|Message from jleavell
For me photography has always been intimately associated with travel. During the trip from Haneda airport to downtown Tokyo in the summer of 1963, I asked Marion Morehead, a local Baptist missionary, to purchase a camera for me. I handed him the princely sum of $125 and he showed up at breakfast the next morning with a 35mm Canonet rangefinder. My first serious camera, a Nikon F with a 200mm telephoto lens, was acquired in Hong Kong the following spring under the guidance of Professor C.S. Wong, Academic Dean at Hong Kong Baptist College where I was discovering for the first time the joys of teaching history. The selection of images in this show is dedicated to Professor Wong in gratitude for the various life-changing experiences through which he mentored me in the year following the completion of my undergraduate education. Neither he nor I envisioned at that time the digital revolution that has transformed photography in recent years. Kodachrome 64 was the hot new film in 1964. Pixels were unheard of.
I entered the digital world quite early. This fact accounts for some of the images in this show being smaller than others. Those photographs were taken with early 2 megapixel cameras. Despite their limitations, I have chosen to include some of these.
The influence of my early shooting with the 200mm telephoto lens is amply illustrated in my work here on display. From the outset I found the telephoto compression of background and foreground appealing. This was later reinforced by my academic study of East Asian landscape painting which often embraces a similar vision. This is particularly true of works by Sesshu, my favorite Japanese Buddhist artist.
Another characteristic of photographs captured with a telephoto lens is isolation. The emphasis is on details extracted from a broader visual environment. Few of the images in this current show have an expansive quality. Most are tight studies of elements extracted from a larger scene.
Color plays a prominent role in what interests me photographically. If there is any explanation for this that emerges from my upbringing, it could be the negative influence of the stark, colorless West Texas landscape in which I grew up during the cruel drought years of the 1950s. I never saw red or gold autumn leaves until I was living in Japan during my late 20s. The predominant physical feature in my home area is a sky readily observable from horizon to horizon. There were and still are no tall buildings or trees to obscure the vast expanse. Even the evocative summer thunder clouds of northern New Mexico are rarely in evidence on the Edwards Plateau of Texas. The semi-desert environment has none of the dramatic power of red rock canyons found further west. The pale blue sky and beige landscape of my home may well have made my response to color more pronounced, when I finally saw it in nature.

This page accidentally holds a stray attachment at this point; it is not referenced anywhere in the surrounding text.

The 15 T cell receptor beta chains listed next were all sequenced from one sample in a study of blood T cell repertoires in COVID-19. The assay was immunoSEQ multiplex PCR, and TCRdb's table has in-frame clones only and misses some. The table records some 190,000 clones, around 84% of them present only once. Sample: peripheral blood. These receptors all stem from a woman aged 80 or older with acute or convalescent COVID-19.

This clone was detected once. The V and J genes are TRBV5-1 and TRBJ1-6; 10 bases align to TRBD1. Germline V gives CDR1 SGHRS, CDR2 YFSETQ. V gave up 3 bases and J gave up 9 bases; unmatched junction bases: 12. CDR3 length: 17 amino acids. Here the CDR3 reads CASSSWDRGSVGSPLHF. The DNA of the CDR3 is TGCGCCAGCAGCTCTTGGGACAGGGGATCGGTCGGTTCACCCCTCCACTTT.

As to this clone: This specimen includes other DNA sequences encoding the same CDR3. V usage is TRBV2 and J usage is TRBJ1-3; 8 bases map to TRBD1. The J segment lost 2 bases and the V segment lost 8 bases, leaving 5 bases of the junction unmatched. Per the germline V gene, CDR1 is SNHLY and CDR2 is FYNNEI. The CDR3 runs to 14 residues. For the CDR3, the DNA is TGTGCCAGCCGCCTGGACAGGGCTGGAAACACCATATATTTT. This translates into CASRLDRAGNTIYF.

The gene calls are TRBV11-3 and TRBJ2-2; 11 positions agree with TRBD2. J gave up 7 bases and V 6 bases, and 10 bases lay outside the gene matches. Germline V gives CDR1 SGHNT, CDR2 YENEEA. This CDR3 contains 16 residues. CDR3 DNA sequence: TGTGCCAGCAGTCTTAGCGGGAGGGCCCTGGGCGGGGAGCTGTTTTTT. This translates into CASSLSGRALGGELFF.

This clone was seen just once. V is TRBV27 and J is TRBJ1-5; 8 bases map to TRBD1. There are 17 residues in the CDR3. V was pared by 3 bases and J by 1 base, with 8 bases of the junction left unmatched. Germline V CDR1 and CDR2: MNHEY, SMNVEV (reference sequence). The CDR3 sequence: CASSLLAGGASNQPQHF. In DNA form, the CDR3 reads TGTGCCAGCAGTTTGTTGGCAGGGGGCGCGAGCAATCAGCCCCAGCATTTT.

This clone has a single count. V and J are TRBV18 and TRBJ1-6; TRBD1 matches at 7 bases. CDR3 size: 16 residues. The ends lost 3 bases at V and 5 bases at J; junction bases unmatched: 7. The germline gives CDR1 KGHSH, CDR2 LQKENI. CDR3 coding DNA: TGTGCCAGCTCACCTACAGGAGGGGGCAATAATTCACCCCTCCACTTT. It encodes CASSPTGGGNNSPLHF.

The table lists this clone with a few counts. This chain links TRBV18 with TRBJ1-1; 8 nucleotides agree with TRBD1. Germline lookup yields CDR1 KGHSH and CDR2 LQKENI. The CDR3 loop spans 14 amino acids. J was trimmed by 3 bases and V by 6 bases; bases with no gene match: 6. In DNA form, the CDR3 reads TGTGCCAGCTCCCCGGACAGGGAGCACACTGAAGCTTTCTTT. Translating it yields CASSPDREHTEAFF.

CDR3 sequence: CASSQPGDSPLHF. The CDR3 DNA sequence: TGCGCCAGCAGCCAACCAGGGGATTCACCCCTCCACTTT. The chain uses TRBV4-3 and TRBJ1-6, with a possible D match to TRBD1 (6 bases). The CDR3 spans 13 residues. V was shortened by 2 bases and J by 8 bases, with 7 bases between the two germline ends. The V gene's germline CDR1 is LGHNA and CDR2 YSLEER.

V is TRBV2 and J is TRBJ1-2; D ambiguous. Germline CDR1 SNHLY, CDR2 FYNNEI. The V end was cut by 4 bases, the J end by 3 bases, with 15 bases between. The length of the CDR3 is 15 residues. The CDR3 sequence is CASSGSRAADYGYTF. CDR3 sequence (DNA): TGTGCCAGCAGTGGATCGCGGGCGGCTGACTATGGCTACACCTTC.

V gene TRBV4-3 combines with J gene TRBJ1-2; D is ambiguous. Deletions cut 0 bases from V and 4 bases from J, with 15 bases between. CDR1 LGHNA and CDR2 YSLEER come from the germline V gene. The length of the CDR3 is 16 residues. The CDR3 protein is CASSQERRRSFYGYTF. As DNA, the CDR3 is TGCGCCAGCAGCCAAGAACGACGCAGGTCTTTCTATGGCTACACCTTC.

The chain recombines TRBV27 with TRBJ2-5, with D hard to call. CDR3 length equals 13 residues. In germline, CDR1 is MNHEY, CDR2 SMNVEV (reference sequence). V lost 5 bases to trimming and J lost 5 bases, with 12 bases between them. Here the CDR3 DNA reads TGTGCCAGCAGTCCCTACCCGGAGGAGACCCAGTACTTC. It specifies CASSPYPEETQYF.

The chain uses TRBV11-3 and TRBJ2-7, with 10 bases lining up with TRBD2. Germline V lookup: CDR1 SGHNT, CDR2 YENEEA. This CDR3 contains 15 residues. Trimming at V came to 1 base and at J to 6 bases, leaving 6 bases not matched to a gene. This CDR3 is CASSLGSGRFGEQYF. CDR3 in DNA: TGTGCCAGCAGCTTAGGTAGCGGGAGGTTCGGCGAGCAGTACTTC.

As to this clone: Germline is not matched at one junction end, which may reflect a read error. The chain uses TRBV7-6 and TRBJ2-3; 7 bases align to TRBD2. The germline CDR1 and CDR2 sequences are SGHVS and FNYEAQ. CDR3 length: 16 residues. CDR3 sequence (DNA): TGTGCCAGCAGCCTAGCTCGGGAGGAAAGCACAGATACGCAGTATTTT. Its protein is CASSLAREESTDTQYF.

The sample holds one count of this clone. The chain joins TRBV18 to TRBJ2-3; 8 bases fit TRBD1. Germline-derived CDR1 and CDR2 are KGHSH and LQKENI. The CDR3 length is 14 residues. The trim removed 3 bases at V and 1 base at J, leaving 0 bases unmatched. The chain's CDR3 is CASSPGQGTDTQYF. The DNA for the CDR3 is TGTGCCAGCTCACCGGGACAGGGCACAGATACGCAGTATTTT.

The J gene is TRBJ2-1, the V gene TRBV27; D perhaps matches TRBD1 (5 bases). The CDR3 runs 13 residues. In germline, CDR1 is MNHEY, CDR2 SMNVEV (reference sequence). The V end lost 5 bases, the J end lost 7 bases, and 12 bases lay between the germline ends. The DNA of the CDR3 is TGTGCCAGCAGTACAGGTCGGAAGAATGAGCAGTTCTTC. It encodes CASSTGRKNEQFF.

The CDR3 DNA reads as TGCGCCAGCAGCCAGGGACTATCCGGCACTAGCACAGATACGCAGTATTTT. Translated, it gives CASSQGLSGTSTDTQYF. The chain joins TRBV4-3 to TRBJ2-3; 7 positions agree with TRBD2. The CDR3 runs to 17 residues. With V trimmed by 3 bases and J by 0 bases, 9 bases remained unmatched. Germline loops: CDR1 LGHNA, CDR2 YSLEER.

There is no question color is powerful for all of us. It is my hope that among these photographs you will also discern my appreciation for form. Composition may be the most significant creative choice a photographer makes.
In very few cases were any of these images taken at leisure. Most decisions about lighting, subject placement, and lens focal length had to made in seconds rather than minutes or hours because I was part of a group, often a Furman student group, whose interests and agenda were academic rather than photographic. This necessary rapid response is one of the special challenges of travel photography when embedded in such a group. One cannot wait for the cloud shadow to move away from the prime subject because the group is moving on to consider the next cultural artifact. As a faculty leader you may even be responsible for pontificating about that next cultural artifact. In my retirement I look forward to waiting for the cloud shadows to move.
Special thanks to Judy Leavell, my wife, printer, most discerning critic, and favorite traveling companion. She rarely has a camera in hand.